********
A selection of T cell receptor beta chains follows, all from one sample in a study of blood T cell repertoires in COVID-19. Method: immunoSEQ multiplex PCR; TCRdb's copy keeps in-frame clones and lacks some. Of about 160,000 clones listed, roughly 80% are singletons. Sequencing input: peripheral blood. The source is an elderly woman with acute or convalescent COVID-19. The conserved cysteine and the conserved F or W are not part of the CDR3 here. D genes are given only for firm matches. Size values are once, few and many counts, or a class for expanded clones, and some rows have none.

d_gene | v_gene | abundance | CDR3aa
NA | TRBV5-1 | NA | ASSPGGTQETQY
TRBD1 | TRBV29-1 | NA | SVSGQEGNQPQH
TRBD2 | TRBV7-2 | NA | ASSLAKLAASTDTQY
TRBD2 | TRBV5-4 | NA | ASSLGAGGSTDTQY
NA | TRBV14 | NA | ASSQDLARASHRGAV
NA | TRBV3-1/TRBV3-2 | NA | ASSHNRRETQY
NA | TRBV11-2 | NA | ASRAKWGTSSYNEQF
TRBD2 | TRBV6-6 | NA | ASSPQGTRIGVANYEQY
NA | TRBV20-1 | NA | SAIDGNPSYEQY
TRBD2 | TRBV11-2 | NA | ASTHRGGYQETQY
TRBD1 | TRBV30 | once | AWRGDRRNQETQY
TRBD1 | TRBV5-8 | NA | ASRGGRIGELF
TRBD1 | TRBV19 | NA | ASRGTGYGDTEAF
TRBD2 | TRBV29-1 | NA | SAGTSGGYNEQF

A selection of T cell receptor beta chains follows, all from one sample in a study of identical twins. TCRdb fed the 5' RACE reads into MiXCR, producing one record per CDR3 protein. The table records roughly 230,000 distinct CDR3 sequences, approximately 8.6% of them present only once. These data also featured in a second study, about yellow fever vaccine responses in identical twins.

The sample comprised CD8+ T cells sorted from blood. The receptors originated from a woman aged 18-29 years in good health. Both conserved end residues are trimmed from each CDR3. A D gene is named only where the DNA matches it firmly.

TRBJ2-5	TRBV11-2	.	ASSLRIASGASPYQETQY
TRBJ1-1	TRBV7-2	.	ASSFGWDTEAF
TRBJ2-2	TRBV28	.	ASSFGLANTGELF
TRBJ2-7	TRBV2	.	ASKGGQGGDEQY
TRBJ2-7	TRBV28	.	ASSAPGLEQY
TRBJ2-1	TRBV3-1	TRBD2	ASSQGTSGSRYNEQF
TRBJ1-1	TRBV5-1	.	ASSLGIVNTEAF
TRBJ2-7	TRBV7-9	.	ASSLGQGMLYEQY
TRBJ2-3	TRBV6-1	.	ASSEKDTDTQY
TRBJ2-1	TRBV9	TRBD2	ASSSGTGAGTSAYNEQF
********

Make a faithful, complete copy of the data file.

A selection of T cell receptor beta chains follows, all from one sample in a study of blood T cell repertoires in COVID-19. Method: immunoSEQ multiplex PCR; TCRdb's copy keeps in-frame clones and lacks some. Of about 160,000 clones listed, roughly 80% are singletons. Sequencing input: peripheral blood. The source is an elderly woman with acute or convalescent COVID-19. The conserved cysteine and the conserved F or W are not part of the CDR3 here. D genes are given only for firm matches. Size values are once, few and many counts, or a class for expanded clones, and some rows have none.

d_gene | v_gene | abundance | CDR3aa
NA | TRBV5-1 | NA | ASSPGGTQETQY
TRBD1 | TRBV29-1 | NA | SVSGQEGNQPQH
TRBD2 | TRBV7-2 | NA | ASSLAKLAASTDTQY
TRBD2 | TRBV5-4 | NA | ASSLGAGGSTDTQY
NA | TRBV14 | NA | ASSQDLARASHRGAV
NA | TRBV3-1/TRBV3-2 | NA | ASSHNRRETQY
NA | TRBV11-2 | NA | ASRAKWGTSSYNEQF
TRBD2 | TRBV6-6 | NA | ASSPQGTRIGVANYEQY
NA | TRBV20-1 | NA | SAIDGNPSYEQY
TRBD2 | TRBV11-2 | NA | ASTHRGGYQETQY
TRBD1 | TRBV30 | once | AWRGDRRNQETQY
TRBD1 | TRBV5-8 | NA | ASRGGRIGELF
TRBD1 | TRBV19 | NA | ASRGTGYGDTEAF
TRBD2 | TRBV29-1 | NA | SAGTSGGYNEQF

A selection of T cell receptor beta chains follows, all from one sample in a study of identical twins. TCRdb fed the 5' RACE reads into MiXCR, producing one record per CDR3 protein. The table records roughly 230,000 distinct CDR3 sequences, approximately 8.6% of them present only once. These data also featured in a second study, about yellow fever vaccine responses in identical twins.

The sample comprised CD8+ T cells sorted from blood. The receptors originated from a woman aged 18-29 years in good health. Both conserved end residues are trimmed from each CDR3. A D gene is named only where the DNA matches it firmly.

TRBJ2-5	TRBV11-2	.	ASSLRIASGASPYQETQY
TRBJ1-1	TRBV7-2	.	ASSFGWDTEAF
TRBJ2-2	TRBV28	.	ASSFGLANTGELF
TRBJ2-7	TRBV2	.	ASKGGQGGDEQY
TRBJ2-7	TRBV28	.	ASSAPGLEQY
TRBJ2-1	TRBV3-1	TRBD2	ASSQGTSGSRYNEQF
TRBJ1-1	TRBV5-1	.	ASSLGIVNTEAF
TRBJ2-7	TRBV7-9	.	ASSLGQGMLYEQY
TRBJ2-3	TRBV6-1	.	ASSEKDTDTQY
TRBJ2-1	TRBV9	TRBD2	ASSSGTGAGTSAYNEQF